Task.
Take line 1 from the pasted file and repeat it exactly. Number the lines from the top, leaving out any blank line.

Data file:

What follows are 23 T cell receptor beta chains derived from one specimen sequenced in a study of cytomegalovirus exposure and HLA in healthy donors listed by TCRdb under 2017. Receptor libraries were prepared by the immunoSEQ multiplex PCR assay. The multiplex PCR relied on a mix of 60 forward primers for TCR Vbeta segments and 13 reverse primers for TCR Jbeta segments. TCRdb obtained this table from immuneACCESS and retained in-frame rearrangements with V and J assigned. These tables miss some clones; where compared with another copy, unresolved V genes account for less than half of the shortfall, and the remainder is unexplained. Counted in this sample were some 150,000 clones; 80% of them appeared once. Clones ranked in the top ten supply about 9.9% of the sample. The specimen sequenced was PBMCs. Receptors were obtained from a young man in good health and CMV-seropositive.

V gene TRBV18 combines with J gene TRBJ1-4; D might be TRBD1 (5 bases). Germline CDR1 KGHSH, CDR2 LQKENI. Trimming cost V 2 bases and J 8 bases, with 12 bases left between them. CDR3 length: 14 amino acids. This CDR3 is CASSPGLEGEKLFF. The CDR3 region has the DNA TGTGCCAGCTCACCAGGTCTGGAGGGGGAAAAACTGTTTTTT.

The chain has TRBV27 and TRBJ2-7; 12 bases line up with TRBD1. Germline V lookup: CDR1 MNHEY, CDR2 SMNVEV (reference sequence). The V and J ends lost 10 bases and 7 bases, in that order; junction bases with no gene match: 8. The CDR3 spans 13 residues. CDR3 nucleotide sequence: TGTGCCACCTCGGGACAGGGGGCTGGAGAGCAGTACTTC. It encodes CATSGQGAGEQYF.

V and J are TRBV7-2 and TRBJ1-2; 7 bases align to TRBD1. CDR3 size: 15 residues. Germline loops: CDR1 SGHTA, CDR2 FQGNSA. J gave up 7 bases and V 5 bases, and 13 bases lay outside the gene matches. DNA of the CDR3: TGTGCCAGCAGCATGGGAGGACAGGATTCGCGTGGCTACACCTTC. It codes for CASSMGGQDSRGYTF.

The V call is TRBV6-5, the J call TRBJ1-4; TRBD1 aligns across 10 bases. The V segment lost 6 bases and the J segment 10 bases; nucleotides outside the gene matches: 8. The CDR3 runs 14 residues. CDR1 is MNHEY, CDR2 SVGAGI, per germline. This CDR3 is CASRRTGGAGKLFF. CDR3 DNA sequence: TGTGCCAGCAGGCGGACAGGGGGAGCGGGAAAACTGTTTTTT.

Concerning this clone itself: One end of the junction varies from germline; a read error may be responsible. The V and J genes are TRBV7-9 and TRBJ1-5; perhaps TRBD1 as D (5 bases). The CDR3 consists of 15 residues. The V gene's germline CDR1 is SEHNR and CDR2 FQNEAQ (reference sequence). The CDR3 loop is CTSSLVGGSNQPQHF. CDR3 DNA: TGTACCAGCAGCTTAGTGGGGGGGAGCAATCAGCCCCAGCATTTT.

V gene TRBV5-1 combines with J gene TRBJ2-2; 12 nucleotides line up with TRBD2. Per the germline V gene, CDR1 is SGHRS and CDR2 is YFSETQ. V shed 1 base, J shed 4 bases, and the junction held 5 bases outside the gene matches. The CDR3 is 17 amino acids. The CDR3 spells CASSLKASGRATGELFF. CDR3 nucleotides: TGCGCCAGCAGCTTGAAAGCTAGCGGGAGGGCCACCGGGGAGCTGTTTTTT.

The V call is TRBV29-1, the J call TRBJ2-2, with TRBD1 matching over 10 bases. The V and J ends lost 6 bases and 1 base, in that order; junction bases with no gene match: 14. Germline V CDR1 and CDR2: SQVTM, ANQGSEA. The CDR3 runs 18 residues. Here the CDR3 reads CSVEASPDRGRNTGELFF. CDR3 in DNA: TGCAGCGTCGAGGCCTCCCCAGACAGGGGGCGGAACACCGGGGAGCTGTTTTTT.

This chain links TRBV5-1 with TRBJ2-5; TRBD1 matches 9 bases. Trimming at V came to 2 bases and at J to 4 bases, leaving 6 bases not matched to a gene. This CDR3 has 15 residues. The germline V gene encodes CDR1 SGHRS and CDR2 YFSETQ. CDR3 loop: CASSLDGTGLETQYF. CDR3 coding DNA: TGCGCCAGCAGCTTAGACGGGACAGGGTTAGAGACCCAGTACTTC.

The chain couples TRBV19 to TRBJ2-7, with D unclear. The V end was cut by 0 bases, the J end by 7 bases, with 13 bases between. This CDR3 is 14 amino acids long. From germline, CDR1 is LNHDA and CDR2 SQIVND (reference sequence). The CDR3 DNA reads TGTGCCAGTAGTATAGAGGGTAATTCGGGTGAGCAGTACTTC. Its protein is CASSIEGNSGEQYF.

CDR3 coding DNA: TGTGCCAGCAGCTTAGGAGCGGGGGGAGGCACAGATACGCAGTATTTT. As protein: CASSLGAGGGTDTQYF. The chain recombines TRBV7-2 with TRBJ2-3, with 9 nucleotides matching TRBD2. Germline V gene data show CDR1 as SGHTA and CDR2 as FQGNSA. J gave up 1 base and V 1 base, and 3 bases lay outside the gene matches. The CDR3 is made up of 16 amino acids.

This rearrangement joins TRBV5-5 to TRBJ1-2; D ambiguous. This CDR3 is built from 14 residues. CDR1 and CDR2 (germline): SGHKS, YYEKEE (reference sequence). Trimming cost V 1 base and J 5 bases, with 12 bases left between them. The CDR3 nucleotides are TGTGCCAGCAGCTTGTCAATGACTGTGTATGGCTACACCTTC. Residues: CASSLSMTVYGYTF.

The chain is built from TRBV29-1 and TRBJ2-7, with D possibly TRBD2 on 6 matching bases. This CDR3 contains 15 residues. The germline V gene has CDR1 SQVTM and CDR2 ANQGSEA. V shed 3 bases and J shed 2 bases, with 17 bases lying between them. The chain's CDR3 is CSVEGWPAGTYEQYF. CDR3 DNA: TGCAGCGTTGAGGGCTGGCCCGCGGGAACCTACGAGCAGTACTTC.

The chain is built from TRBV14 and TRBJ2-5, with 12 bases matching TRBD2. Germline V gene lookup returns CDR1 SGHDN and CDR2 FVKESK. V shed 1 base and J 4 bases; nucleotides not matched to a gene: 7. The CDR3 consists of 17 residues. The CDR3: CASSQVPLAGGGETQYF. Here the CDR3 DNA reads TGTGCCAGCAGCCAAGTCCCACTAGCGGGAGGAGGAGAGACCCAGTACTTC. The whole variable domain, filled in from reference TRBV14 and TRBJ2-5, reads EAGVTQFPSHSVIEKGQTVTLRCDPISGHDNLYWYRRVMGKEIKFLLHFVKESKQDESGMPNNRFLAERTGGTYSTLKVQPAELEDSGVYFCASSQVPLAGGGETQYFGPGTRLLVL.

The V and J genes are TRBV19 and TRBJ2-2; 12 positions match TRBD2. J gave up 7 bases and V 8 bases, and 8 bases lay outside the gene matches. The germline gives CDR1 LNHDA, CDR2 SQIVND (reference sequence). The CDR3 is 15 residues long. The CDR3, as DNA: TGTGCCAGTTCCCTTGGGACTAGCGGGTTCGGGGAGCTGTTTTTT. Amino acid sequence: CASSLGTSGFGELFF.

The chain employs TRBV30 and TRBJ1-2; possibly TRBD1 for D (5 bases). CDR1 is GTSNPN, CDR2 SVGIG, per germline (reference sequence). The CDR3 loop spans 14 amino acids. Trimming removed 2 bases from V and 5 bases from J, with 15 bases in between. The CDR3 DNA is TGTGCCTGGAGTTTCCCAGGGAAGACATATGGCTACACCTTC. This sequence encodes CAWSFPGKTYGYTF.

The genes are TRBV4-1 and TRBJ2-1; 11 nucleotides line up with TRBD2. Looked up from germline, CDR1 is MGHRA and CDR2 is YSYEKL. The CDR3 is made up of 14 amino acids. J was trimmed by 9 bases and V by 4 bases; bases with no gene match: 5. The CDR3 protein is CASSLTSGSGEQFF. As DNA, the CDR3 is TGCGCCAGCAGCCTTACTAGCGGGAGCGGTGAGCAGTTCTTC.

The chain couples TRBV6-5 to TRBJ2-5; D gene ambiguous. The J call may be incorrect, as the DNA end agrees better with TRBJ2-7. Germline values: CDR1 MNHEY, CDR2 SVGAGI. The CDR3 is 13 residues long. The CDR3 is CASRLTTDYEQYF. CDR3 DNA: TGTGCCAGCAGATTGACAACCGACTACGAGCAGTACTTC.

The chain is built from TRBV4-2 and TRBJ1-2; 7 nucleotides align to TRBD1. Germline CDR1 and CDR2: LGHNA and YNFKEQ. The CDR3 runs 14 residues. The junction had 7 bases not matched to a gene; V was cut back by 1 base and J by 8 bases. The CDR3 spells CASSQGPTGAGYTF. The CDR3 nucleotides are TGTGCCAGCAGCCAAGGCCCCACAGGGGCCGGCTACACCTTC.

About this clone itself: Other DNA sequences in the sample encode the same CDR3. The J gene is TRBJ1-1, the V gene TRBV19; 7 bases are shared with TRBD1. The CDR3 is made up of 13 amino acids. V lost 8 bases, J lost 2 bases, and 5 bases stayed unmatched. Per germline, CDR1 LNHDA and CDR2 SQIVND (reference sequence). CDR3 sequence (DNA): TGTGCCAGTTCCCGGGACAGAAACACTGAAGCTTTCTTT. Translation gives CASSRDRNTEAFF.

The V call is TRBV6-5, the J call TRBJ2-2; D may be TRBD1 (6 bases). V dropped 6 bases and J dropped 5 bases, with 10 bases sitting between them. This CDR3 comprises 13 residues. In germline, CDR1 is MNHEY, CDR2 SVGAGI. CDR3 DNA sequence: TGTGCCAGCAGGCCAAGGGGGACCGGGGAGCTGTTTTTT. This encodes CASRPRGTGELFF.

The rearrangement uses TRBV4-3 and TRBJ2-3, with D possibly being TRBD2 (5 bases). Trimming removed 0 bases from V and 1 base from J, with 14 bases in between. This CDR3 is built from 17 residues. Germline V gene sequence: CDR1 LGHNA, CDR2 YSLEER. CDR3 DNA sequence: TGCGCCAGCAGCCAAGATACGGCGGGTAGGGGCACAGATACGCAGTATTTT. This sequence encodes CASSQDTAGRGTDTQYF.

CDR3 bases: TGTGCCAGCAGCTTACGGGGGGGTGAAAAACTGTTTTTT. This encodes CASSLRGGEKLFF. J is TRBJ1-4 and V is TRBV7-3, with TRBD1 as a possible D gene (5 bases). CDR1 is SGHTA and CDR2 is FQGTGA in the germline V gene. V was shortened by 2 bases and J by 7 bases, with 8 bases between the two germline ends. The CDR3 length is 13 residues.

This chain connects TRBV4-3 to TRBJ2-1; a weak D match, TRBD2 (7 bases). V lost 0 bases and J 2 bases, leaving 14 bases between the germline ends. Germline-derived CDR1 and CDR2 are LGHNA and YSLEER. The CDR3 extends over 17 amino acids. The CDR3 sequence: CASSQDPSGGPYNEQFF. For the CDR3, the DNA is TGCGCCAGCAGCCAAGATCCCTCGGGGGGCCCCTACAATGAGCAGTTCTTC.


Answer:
What follows are 23 T cell receptor beta chains derived from one specimen sequenced in a study of cytomegalovirus exposure and HLA in healthy donors listed by TCRdb under 2017. Receptor libraries were prepared by the immunoSEQ multiplex PCR assay. The multiplex PCR relied on a mix of 60 forward primers for TCR Vbeta segments and 13 reverse primers for TCR Jbeta segments. TCRdb obtained this table from immuneACCESS and retained in-frame rearrangements with V and J assigned. These tables miss some clones; where compared with another copy, unresolved V genes account for less than half of the shortfall, and the remainder is unexplained. Counted in this sample were some 150,000 clones; 80% of them appeared once. Clones ranked in the top ten supply about 9.9% of the sample. The specimen sequenced was PBMCs. Receptors were obtained from a young man in good health and CMV-seropositive.